How do I use it?

The HTML Cache is employed by selecting appropriate caching options on the Rendering itself or on the Presentation details for a component. 

To enable caching select the Cacheable checkbox. We must then decide how we want the cache to be created. This will vary depending on the type of component and it’s use case. Varying the cache by a given parameter means we would like Sitecore to create an individual cache key for every variation of that parameter. e.g. if we Vary by Data[source] we are telling Sitecore want to store a cached version of the component output for every different data source it encounters when rendering.

The available options that come with Sitecore are:

  • Clear on Index Update: Indicates that the cache should be cleared when the index is updated – if your code depends on an index, selecting this will help prevent any race conditions occurring between HTML caching and index update operations.
  • Vary By Data: Generate a cached version per data source
  • Vary By Device: Generate a cached version per device
  • Vary By Login: Generate a cached version for authenticated users and one for unauthenticated users
  • Vary By Parm: Generate a cached version per rendering parameter
  • Vary By Query String: Generate a cached version for each unique combination of querystring parameter
  • Vary by User: Generate a cached version per authenticated user

How does it work?

A component is rendered by Sitecore and if the caching options are set, a cache key is constructed. The name of the key corresponds to the caching options selected. See below for the format of the cache keys from the Sitecore documentation:

  • Vary by Data –The cache key is: controller::[Controller]#[Controller Action]#lang:[Language Culture Code]#data:[Path of the Datasource Item]
  • Vary by Device -The cache key is: controller::[Controller]#[Controller Action]#lang:[Language Culture Code]#dev:Responsive
  • Vary by Login – The cache key is:  controller::[Controller]#[Controller Action]#lang:[Language Culture Code]#login:False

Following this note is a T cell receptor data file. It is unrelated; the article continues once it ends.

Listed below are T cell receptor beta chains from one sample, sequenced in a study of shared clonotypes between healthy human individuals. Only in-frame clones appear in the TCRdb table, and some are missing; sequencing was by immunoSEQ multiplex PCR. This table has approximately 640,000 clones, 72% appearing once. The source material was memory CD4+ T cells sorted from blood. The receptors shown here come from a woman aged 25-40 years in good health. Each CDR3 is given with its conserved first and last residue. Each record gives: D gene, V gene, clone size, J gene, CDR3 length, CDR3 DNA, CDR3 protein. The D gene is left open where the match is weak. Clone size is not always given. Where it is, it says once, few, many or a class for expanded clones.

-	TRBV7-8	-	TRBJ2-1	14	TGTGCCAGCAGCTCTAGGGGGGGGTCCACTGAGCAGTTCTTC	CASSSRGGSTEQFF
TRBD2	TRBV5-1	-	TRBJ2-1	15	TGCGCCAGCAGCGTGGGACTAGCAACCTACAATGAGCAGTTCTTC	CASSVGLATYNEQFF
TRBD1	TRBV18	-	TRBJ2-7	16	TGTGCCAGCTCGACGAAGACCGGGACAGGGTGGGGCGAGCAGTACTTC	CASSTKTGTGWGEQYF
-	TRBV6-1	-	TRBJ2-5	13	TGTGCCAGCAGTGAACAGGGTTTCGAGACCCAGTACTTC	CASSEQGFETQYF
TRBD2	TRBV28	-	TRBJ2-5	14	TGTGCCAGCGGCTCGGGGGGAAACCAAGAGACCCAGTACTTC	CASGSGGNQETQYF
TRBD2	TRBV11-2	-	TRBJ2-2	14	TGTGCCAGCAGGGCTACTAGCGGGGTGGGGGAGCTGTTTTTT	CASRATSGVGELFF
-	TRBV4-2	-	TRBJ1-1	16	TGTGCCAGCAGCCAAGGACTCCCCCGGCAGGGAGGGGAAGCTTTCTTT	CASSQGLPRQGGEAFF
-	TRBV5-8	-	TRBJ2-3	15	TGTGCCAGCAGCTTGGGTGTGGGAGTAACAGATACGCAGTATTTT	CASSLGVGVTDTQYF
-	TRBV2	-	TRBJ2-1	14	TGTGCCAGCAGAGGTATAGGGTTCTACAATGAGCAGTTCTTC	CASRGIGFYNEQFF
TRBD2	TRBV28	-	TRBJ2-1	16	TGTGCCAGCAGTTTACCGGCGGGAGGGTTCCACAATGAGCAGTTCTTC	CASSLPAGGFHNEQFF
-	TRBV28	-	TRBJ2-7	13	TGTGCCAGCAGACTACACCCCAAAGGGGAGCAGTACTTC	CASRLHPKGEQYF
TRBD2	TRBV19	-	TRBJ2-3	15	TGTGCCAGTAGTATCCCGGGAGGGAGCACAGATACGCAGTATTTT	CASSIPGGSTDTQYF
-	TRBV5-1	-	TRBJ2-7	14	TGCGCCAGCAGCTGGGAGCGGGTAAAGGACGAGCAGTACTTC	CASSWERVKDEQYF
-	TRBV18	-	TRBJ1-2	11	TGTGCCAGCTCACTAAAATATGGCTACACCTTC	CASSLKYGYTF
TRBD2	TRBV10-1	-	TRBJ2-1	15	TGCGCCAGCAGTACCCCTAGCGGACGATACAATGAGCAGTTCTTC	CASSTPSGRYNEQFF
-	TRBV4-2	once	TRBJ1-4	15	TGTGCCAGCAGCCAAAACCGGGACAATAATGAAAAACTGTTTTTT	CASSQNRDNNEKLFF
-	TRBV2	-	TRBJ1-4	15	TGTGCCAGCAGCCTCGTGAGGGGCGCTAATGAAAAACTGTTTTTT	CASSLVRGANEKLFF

• Vary by Parameters – The cache key is: controller::[Controller]#[Controller Action]#lang:[Language Culture Code]#parm:[Key=Value]
  • Vary by Query String –The cache key is: controller::[Controller]#[Controller Action]#lang:[Language Culture Code]#qs:[request.QueryString]
  • Vary by User – The cache key is: controller::[Controller]#[Controller Action]#lang:[Language Culture Code]#user:[user]

Once this key has been generated, the rendered output is stored against this key. The cache key is checked the next time a control is rendered (by a pipeline in the Sitecore.MVC DLL – Sitecore.Mvc.Pipelines.Response.RenderRendering.RenderFromCache). If it is present, the stored output is rendered rather than executing the relatively slow process of constructing the model and rendering the output again.

Note: Bear in mind if a cached rendering contains placeholders which contain other components or statically bound renderings when these are also cached with the parent.

Can I override a rendering’s default cache settings?

Default caching options can be overridden by changing the settings on the presentation details for a component.

How can I check if my rendering is cached?

There is no built in tool with Sitecore that allows you to easily inspect the cache keys that have been constructed in the HTML cache. To do this you need to write your own inspection page or tool. Alternatively you could install Sitecore Rocks – the tool that integrates with Visual Studio which allows you to view the cache keys. To do this Manage your site from within the Visual Studio Sitecore Explorer and select the caches tab. Scroll down to “yoursitename[html]” and double click it. The Explore cache window should appear and you should then be able to see the cache keys currently in the cache e.g.:

Sitecore Rocks allows you to see the cache keys in use

 Note if you experience problems getting Sitecore Rocks to work with a Sitecore 9 installation, see this post here on how to resolve it:

How to measure performance

Cache tuning is a fine art and you will want to measure how your changes are affecting the rendering performance. To do this there are a few options. The first is to use the Sitecore debugger which is accessed through the Experience Editor -> Experience Tab -> Other button -> Debug or alterntively add “?sc_debug=1” to the current page URL in a browser.This will add very useful detailed information below the page such as a profile of the full rendering pipeline detailing timings, cache hits and item reads as well as tracing information showing each step Sitecore pipeline executed when rendering out the page. Analysing the timings here and looking at the Hotspots sections can help you target problem renderings and ensure you optimise the slowest renderings first.Another alternative is a tool like JMeter to run load tests against a URL and measuring the before and after results.

This just scratches the surface of Sitecore’s caching capabilities, but hopefully it will have given a small insight on how to get started with caching your Sitecore renderings.

Working with people at the top of their game